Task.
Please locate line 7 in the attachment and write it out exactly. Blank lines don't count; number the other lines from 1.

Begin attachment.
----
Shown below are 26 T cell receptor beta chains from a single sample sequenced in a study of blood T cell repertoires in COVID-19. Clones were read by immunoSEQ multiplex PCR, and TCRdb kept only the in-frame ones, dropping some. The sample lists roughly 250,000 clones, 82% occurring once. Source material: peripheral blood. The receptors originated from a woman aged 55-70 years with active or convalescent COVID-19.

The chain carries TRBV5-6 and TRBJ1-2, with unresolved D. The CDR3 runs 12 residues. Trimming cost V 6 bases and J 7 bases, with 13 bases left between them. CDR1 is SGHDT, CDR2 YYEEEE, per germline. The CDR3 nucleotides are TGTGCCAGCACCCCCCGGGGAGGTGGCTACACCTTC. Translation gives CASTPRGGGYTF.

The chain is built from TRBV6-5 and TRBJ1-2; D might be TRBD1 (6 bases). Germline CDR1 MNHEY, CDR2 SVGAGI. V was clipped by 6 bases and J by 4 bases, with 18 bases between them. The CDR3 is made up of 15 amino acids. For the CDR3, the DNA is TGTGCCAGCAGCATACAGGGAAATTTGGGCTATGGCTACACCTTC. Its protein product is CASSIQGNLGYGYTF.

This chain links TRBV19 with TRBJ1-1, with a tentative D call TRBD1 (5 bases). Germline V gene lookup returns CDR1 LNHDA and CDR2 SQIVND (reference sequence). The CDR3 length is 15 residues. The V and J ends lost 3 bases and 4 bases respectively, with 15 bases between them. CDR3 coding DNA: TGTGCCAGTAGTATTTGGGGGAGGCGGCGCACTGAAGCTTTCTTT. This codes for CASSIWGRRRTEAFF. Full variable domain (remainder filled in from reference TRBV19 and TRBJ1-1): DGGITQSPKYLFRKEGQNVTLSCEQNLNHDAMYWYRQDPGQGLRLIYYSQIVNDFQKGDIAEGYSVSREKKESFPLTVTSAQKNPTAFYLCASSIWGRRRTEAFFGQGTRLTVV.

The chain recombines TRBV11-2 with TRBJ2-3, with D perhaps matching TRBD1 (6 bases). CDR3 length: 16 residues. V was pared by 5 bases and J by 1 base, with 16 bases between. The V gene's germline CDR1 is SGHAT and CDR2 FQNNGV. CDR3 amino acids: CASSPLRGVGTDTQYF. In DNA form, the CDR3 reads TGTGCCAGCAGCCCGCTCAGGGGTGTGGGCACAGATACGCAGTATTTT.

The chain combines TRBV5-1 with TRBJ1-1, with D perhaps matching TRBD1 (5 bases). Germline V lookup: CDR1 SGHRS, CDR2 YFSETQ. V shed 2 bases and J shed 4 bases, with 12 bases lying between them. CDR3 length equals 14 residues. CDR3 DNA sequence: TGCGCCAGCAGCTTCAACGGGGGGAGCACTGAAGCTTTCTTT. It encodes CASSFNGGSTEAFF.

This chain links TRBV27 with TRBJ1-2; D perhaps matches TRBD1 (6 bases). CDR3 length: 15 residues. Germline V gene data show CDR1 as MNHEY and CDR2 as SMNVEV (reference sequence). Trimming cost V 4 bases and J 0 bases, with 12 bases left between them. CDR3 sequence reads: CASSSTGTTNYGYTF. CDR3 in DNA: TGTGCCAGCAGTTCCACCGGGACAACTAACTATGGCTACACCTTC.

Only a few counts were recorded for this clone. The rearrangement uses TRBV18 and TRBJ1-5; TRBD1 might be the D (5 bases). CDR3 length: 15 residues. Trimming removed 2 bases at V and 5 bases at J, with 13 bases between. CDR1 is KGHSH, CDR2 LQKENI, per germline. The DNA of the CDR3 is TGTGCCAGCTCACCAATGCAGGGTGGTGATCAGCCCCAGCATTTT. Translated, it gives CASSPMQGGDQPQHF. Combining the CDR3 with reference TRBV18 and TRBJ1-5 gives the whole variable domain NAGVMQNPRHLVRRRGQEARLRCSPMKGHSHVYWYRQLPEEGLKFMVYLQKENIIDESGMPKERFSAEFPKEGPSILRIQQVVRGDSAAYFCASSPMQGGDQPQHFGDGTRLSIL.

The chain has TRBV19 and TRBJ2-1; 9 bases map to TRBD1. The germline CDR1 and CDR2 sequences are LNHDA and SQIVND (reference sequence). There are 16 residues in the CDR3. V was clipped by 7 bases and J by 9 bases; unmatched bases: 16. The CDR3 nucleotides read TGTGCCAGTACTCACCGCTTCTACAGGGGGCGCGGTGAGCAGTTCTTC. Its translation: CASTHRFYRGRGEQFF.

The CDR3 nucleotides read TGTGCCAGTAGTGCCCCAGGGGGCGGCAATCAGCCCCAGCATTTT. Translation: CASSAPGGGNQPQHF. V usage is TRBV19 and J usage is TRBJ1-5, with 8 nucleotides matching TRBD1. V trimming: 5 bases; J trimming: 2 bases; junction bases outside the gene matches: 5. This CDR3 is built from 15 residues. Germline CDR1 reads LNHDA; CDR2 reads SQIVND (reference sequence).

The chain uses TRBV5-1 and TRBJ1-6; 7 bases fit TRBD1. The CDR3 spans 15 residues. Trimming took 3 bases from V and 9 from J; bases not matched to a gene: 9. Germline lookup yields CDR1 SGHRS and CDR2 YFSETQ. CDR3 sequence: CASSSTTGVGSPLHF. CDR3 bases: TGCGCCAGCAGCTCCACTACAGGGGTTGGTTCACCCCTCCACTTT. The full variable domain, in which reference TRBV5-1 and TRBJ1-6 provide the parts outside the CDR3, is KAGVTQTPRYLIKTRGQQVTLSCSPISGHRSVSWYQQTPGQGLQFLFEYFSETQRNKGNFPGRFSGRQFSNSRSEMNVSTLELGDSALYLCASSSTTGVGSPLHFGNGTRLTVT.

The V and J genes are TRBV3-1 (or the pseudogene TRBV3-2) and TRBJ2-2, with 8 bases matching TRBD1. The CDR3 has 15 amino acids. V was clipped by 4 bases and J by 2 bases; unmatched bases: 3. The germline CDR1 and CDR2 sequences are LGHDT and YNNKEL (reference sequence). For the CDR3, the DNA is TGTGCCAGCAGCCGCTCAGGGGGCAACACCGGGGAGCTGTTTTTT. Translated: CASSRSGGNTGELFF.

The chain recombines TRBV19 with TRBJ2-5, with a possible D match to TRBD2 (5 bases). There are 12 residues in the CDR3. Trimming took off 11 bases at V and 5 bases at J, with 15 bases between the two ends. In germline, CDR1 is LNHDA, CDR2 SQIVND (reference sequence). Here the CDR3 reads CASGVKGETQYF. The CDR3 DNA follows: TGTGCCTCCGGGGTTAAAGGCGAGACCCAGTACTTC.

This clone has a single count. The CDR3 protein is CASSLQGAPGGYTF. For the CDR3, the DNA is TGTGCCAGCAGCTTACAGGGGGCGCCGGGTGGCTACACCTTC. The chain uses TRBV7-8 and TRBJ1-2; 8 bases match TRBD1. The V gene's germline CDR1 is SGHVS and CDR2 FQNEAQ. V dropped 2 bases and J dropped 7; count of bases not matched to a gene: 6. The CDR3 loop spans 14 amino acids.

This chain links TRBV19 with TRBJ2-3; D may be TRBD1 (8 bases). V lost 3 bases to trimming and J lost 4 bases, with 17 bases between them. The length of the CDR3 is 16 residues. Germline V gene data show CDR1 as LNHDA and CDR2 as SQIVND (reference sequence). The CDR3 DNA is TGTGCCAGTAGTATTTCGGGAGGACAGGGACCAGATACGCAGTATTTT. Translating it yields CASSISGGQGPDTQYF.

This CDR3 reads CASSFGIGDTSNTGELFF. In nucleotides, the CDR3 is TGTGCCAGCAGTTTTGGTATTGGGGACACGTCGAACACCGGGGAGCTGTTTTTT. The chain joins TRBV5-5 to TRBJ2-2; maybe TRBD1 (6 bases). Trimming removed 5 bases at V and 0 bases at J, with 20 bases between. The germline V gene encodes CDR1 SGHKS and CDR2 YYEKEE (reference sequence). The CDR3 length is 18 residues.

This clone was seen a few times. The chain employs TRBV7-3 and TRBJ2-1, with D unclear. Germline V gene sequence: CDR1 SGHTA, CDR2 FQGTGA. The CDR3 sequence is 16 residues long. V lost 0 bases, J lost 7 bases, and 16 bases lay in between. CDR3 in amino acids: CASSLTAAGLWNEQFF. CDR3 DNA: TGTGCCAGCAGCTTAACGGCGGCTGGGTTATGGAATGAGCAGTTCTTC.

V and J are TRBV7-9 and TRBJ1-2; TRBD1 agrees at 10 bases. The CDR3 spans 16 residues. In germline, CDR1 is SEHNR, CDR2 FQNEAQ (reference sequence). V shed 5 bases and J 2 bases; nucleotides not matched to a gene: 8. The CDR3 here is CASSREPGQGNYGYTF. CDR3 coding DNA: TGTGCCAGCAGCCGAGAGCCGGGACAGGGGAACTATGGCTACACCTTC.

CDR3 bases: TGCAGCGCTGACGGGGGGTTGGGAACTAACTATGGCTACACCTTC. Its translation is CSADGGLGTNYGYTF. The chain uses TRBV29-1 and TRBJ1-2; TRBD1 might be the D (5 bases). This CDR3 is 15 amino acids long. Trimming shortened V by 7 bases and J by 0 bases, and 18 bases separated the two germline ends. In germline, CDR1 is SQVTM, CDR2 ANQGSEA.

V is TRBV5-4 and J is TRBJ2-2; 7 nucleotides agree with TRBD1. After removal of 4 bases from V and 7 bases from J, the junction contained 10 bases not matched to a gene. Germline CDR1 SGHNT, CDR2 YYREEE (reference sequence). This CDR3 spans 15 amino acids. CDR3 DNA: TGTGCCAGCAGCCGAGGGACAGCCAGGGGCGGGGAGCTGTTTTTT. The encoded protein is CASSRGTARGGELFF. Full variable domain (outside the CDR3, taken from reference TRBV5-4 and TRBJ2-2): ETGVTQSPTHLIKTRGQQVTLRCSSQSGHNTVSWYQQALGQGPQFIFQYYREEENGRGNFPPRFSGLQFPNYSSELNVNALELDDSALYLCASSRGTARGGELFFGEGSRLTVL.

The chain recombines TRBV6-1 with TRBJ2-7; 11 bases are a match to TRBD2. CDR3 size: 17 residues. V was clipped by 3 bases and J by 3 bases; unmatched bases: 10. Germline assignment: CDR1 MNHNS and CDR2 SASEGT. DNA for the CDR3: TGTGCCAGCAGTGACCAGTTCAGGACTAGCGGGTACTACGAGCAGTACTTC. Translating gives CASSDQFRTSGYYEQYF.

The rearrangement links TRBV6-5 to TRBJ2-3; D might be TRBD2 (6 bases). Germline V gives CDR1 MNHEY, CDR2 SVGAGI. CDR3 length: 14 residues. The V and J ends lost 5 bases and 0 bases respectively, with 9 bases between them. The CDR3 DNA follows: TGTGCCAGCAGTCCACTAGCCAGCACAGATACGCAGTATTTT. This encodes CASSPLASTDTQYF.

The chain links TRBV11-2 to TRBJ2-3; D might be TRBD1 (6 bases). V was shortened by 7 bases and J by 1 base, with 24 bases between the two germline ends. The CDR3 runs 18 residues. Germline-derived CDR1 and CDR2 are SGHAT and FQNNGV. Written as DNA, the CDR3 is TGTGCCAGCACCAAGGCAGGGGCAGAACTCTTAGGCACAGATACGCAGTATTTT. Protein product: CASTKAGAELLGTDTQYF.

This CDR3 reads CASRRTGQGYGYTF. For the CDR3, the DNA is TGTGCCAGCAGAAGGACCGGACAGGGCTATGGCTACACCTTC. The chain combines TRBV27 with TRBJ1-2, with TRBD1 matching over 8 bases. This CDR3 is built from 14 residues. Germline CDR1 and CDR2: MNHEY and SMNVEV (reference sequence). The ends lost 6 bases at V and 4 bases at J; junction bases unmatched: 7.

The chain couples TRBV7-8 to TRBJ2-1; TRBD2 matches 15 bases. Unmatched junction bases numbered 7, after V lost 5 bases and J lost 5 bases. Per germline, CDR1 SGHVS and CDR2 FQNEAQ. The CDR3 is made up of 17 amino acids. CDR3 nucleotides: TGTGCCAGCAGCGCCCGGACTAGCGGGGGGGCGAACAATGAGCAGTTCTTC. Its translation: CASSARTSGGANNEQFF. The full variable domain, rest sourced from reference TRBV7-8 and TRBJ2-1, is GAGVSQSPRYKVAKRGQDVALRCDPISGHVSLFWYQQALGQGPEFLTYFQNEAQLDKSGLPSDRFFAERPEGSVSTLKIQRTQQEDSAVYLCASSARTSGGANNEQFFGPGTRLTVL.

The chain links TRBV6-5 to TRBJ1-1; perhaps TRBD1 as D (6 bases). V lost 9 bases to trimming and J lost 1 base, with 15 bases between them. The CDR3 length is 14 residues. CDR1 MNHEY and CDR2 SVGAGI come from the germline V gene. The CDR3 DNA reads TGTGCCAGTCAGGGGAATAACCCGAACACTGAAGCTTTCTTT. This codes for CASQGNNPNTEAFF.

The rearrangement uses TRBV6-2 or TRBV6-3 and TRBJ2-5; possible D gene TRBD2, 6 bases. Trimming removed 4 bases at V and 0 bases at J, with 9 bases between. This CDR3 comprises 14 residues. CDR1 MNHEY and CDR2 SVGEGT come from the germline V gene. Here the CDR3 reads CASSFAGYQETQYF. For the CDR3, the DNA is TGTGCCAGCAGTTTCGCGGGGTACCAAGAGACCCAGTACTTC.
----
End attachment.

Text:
This chain links TRBV27 with TRBJ1-2; D perhaps matches TRBD1 (6 bases). CDR3 length: 15 residues. Germline V gene data show CDR1 as MNHEY and CDR2 as SMNVEV (reference sequence). Trimming cost V 4 bases and J 0 bases, with 12 bases left between them. CDR3 sequence reads: CASSSTGTTNYGYTF. CDR3 in DNA: TGTGCCAGCAGTTCCACCGGGACAACTAACTATGGCTACACCTTC.